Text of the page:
Pressure Canning question: Dial gauges vs Weight gauges

Discussion in 'Back to Basics' started by VHestin, Sep 15, 2014.


  1. VHestin

    VHestin Farm Chick

    Been trying to decide which is the better choice. Read that high altitudes would do better with dial gauges because they allow for more precise adjustments, but they need to be recalibrated every so often, and even before you use it for the first time. The extension office will do it for you, but one of the reviews on Amazon said her local EO quit offering that service. Weight gauges only need to be cleaned, but they can only be adjusted in 5lb increments. Has anyone here used a weight gauge at a high altitude with no problem?
     
    Marck likes this.
  2. Brokor

    Brokor Live Free or Cry Moderator Site Supporter+++ Founding Member

    Define "high altitude"?

    I use weight gauges and never have problems.
     
  3. techsar

    techsar Monkey+++

    Used weights and gauges @ around 1500 ft ASL with no issues...as Brokor asked, what do you consider high?
     
  4. VHestin

    VHestin Farm Chick

    We're about 4200 feet above sea level.
     
  5. ditch witch

    ditch witch resident bacon hoarder Site Supporter+

    Generally I think they consider high altitude to be over 5000 feet. We're at 3200 and no problem with my weight gauge.
     
    Ganado and Yard Dart like this.
  6. ghrit

    ghrit Ambulatory anachronism Administrator Founding Member

    Weights are accurate regardless of altitude. Gauges are influenced by atmospheric pressure, thus have to be calibrated for the altitude they'll be used. Usually, below 5000 feet is not a problem. Above that, check with the mfr. YMMV.
     
    Ganado and Cruisin Sloth like this.
  7. VHestin

    VHestin Farm Chick

    Okay thanks all. And I'm laughing cause I just realized everyone asked me how high I was...
     
  8. tacmotusn

    tacmotusn Mosquito Sailor

    If canning do not speed up the cool down time or pressure by letting the steam off rapidly or cooling from the outside with a cold water spray nozzle in sink! no no no no no no no NO NO NO NO NO NO !!! I can't say it too many times or too loud. If you are cooking, not canning, fine, but otherwise NO! Reread your canning instructions, or from Ball manuals, or from most any .edu, or from the USDA. There are numerous reasons not to do this. Not one canning guide of any sort that I have read, advocates doing it this way. I fact every one of them warns against it. Jus sayin.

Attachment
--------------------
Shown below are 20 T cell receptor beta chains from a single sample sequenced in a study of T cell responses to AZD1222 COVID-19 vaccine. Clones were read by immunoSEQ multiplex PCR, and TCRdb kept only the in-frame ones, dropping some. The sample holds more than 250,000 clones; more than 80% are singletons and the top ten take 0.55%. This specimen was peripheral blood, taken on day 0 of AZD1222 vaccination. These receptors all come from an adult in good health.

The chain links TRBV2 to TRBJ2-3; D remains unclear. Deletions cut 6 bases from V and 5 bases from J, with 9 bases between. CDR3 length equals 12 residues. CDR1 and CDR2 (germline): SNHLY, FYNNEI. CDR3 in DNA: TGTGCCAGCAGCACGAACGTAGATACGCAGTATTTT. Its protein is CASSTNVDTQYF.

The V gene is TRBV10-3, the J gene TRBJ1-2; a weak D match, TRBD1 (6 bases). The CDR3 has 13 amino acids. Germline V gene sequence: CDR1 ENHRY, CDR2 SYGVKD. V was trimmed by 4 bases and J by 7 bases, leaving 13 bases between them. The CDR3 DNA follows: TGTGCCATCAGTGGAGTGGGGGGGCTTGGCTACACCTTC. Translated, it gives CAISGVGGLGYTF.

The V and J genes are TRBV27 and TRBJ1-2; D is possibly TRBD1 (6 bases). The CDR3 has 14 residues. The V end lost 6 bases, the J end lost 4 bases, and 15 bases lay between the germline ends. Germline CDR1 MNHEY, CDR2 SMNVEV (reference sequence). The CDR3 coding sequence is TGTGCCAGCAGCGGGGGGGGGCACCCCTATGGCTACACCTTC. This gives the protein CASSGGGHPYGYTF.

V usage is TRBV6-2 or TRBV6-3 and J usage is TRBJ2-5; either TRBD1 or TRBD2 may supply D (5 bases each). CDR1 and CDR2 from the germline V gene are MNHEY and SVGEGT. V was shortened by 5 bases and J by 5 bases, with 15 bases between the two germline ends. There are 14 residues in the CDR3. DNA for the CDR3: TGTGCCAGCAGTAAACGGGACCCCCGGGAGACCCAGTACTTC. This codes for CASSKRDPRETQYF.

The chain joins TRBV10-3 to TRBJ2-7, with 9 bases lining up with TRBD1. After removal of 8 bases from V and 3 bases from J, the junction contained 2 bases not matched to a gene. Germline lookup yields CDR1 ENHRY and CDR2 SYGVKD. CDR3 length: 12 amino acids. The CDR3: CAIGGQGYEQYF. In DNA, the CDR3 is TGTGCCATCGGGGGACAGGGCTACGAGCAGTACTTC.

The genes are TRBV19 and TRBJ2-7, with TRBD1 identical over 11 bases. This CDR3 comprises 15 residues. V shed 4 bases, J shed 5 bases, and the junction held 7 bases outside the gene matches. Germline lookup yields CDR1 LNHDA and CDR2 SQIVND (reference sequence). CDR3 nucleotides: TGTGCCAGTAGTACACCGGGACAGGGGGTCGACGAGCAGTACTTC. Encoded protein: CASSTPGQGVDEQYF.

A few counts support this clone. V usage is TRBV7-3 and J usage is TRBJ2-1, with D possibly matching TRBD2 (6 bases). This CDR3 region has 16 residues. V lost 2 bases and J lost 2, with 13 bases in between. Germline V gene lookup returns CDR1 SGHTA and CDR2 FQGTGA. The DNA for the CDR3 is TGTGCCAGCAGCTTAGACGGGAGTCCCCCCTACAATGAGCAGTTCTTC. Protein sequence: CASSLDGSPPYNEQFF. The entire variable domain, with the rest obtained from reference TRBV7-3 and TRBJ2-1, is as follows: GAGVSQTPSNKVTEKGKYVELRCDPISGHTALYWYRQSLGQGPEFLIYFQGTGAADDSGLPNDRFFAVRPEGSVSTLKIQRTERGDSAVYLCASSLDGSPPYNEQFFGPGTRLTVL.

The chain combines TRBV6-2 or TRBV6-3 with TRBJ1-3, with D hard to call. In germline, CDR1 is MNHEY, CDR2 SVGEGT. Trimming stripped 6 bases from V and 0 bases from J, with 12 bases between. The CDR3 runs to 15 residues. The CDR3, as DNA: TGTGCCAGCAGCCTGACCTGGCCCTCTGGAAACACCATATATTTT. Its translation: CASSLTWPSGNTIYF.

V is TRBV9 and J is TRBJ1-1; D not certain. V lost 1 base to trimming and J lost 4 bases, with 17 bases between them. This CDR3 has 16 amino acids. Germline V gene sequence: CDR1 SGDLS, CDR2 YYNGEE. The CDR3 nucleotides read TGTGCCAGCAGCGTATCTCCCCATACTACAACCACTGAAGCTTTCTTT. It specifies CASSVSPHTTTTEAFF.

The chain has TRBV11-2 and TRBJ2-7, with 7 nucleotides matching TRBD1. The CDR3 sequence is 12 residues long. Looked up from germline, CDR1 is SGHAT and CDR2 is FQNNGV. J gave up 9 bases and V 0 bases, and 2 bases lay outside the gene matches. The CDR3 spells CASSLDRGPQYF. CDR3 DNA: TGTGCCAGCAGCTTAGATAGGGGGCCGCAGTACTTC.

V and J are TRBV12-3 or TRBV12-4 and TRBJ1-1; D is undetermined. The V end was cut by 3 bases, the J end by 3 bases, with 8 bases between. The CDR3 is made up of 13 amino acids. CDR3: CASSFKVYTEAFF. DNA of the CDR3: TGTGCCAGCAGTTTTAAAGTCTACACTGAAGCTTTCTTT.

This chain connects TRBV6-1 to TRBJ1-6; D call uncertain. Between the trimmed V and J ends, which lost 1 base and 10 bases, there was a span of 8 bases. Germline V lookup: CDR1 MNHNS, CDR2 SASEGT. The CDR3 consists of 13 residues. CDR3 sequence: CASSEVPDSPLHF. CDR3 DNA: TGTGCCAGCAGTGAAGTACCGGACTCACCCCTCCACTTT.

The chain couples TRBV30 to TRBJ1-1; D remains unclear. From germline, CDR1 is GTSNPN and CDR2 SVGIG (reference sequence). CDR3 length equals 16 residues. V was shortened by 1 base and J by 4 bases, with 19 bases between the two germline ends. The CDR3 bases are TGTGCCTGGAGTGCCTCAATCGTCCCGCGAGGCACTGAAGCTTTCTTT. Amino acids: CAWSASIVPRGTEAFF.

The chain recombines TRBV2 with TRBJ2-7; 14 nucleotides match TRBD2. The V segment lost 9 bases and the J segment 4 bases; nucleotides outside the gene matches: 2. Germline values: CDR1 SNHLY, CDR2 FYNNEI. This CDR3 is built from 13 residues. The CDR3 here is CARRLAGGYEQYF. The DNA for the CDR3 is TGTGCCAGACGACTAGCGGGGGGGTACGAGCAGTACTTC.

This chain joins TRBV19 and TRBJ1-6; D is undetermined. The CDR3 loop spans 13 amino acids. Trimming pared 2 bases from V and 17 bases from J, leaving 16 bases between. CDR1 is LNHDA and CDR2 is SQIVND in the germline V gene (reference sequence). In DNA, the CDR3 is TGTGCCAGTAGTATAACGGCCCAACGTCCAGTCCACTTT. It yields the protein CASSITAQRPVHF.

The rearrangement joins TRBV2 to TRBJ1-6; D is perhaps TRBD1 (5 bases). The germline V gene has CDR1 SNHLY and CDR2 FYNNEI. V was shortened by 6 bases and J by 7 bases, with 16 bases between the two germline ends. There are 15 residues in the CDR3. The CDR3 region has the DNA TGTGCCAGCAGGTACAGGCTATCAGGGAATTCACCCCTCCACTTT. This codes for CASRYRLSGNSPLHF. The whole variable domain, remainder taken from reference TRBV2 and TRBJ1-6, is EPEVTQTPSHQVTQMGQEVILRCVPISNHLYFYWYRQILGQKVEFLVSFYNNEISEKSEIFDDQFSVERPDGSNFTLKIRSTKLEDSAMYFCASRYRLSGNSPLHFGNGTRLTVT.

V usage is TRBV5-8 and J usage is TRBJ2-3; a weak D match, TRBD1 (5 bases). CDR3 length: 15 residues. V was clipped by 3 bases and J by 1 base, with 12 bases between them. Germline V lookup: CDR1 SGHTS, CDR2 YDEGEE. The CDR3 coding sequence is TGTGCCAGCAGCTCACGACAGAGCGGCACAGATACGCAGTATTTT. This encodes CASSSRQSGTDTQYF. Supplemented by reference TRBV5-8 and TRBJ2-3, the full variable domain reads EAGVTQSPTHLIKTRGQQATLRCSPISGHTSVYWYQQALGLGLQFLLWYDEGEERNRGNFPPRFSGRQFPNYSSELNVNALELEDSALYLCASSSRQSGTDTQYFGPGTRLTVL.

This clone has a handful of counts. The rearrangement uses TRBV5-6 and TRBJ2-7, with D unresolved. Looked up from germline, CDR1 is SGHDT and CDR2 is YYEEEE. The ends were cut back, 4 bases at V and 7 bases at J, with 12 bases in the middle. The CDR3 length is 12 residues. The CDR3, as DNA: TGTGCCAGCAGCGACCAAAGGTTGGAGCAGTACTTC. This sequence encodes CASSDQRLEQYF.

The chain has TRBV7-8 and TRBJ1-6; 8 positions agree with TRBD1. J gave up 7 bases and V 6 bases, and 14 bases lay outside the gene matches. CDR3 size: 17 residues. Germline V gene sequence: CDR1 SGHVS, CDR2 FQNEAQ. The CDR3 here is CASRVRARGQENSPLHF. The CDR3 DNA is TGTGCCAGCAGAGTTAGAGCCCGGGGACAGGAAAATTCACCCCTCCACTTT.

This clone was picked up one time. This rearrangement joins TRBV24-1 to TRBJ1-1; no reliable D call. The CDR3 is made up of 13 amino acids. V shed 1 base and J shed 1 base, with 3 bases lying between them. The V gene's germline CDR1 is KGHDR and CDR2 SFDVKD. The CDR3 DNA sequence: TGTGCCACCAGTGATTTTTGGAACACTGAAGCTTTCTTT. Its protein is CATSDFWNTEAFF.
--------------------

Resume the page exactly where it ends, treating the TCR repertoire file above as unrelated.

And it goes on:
Last edited: Sep 16, 2014
  9. NotSoSneaky

    NotSoSneaky former supporter


    QFT ! Heed these words, consequences can be dire indeed !

    If you're in a hurry to get a second batch out buy a second pressure cooker or canner !
     
  10. TXKajun

    TXKajun Monkey+++

    My All American works great at 3300 feet.

    Kajun
     
  11. ParseRaider

    ParseRaider Monkey

    I think the question I would have here is not that it "works" as you can always boil water provided you have the heat source but rather will 15# of pressure produce 249 deg F or will it produce more or less at different sea levels? The 249 deg was a random number I sorta remember from earlier today researching what temperature to make some of the parts for our new venture.
    Other than that my opinion would be that the weights are more foolproof.
     
  12. Gopherman

    Gopherman Sometimes I Wish I Could Go Back to Sleep Site Supporter++

    Hey Tac you are right! By tipping the weight it releases the steam quickly and the lid seal opens up I deleted that post. We always did it in the sink. We will not be doing it any more.
    Hey, I'm a guy, I don't read instructions till something goes wrong!:eek:
    Thanks for the wake up call! It was a bad post![smsh]
    We have a about thousand Jars under our belt so far, but you never know when lightning will strike!
     
    Ganado likes this.
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